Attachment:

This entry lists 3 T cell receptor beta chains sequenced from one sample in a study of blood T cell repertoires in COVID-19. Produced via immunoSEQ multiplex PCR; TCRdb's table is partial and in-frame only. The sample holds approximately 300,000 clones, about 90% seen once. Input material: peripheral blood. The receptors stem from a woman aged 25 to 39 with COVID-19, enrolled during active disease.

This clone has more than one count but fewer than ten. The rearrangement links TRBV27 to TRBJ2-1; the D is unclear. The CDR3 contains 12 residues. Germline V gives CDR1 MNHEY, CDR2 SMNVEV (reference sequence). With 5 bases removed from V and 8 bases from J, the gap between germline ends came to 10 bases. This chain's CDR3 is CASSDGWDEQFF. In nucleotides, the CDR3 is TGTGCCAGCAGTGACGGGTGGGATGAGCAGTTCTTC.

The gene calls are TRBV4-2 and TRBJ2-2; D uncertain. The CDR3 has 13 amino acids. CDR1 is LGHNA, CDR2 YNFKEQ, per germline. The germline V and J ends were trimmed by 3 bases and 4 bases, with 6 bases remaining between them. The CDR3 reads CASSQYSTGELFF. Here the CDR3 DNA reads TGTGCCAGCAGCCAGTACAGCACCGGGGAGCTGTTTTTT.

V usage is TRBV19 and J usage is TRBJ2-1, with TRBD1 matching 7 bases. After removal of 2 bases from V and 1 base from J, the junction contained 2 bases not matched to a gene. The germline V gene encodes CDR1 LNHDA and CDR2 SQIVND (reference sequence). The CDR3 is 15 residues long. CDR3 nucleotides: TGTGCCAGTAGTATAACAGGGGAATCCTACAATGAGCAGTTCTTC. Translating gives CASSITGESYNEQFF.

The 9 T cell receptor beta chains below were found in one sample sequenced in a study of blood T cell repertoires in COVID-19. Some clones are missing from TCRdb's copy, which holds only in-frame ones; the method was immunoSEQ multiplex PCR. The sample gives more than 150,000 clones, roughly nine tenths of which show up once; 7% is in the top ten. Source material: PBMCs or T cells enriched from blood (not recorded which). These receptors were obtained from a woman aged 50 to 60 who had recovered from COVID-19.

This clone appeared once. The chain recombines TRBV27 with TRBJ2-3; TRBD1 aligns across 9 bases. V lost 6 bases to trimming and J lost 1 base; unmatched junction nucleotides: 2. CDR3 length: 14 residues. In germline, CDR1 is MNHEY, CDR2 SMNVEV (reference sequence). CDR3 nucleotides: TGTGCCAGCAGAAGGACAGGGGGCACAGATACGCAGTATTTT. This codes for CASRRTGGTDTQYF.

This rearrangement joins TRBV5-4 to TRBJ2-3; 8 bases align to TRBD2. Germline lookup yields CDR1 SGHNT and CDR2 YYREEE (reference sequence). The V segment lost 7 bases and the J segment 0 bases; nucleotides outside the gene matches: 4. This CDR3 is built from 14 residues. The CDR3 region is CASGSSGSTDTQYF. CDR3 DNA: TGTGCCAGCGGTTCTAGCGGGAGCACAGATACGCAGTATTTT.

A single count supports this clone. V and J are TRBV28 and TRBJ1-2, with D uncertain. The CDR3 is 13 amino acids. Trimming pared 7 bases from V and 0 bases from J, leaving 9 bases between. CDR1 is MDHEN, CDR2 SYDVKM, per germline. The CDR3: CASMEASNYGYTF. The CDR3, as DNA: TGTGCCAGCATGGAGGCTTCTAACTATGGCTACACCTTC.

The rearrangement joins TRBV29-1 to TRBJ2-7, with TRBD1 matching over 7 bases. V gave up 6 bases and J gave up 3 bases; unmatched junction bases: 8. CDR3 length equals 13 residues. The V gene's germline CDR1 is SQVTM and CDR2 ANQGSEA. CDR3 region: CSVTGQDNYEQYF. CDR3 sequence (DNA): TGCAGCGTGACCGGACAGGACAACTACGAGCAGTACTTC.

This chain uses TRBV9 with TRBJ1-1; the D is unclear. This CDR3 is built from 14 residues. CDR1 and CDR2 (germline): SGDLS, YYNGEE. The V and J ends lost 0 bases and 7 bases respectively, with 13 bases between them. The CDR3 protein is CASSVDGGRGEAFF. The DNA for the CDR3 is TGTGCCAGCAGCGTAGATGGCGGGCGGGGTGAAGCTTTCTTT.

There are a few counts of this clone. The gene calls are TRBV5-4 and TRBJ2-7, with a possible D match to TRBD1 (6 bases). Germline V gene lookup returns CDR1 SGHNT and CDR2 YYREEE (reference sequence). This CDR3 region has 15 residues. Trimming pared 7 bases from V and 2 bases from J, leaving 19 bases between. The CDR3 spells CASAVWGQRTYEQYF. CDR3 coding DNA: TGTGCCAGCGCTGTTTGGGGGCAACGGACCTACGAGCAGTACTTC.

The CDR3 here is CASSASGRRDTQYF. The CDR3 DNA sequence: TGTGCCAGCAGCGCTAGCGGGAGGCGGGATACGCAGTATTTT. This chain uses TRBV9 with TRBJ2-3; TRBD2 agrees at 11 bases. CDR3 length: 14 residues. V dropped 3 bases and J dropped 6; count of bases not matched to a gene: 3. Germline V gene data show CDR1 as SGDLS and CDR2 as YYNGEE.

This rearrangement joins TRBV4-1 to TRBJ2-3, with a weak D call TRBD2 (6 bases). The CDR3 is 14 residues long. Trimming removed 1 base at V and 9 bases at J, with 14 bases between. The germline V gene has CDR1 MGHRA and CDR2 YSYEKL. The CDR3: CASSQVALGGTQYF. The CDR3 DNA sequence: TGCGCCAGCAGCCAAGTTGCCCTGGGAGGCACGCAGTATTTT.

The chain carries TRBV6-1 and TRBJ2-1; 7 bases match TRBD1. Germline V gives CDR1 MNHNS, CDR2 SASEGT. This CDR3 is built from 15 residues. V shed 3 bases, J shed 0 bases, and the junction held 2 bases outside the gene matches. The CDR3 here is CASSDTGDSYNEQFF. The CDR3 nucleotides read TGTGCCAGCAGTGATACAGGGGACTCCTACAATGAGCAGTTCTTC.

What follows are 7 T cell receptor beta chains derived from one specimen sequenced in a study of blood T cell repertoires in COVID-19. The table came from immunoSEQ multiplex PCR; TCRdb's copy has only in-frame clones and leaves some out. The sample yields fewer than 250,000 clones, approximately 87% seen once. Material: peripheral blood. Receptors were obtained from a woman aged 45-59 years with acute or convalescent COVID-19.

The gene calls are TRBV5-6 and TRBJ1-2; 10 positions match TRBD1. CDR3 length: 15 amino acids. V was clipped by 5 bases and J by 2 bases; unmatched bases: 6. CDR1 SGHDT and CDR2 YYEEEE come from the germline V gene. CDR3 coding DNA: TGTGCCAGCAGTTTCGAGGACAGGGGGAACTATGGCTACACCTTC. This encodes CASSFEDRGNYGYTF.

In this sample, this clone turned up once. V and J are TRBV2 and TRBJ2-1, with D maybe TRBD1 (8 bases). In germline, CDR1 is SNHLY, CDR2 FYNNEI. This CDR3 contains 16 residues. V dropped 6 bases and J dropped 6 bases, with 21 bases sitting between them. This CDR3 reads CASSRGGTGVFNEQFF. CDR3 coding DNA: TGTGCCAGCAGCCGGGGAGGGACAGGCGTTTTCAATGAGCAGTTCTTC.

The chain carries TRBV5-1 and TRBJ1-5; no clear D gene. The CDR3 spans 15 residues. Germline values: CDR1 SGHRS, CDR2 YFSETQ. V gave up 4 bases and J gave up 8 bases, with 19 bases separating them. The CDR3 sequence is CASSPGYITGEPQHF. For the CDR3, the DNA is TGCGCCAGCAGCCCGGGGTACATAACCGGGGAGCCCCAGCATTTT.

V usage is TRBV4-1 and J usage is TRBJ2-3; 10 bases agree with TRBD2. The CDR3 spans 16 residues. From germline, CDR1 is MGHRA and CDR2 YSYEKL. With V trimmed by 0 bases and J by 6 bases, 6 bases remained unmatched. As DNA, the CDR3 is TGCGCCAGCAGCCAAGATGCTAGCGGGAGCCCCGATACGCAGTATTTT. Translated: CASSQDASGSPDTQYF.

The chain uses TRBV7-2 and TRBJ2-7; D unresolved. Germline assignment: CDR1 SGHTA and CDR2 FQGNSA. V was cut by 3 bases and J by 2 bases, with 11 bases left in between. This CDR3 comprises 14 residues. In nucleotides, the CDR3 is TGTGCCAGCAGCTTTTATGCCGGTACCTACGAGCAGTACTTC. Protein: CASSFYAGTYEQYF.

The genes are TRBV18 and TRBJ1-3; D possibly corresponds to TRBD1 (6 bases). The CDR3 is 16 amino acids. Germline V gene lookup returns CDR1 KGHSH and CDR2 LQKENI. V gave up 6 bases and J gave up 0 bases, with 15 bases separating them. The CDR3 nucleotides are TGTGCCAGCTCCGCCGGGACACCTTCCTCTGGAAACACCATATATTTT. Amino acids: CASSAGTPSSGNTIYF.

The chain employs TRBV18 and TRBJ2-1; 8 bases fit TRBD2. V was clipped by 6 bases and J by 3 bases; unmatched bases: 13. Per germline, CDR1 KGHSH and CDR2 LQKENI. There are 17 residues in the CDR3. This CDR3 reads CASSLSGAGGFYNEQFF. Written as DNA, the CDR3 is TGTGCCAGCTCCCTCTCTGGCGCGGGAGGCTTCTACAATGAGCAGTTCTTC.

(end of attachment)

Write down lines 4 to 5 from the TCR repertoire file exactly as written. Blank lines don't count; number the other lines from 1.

V usage is TRBV19 and J usage is TRBJ2-1, with TRBD1 matching 7 bases. After removal of 2 bases from V and 1 base from J, the junction contained 2 bases not matched to a gene. The germline V gene encodes CDR1 LNHDA and CDR2 SQIVND (reference sequence). The CDR3 is 15 residues long. CDR3 nucleotides: TGTGCCAGTAGTATAACAGGGGAATCCTACAATGAGCAGTTCTTC. Translating gives CASSITGESYNEQFF.

The 9 T cell receptor beta chains below were found in one sample sequenced in a study of blood T cell repertoires in COVID-19. Some clones are missing from TCRdb's copy, which holds only in-frame ones; the method was immunoSEQ multiplex PCR. The sample gives more than 150,000 clones, roughly nine tenths of which show up once; 7% is in the top ten. Source material: PBMCs or T cells enriched from blood (not recorded which). These receptors were obtained from a woman aged 50 to 60 who had recovered from COVID-19.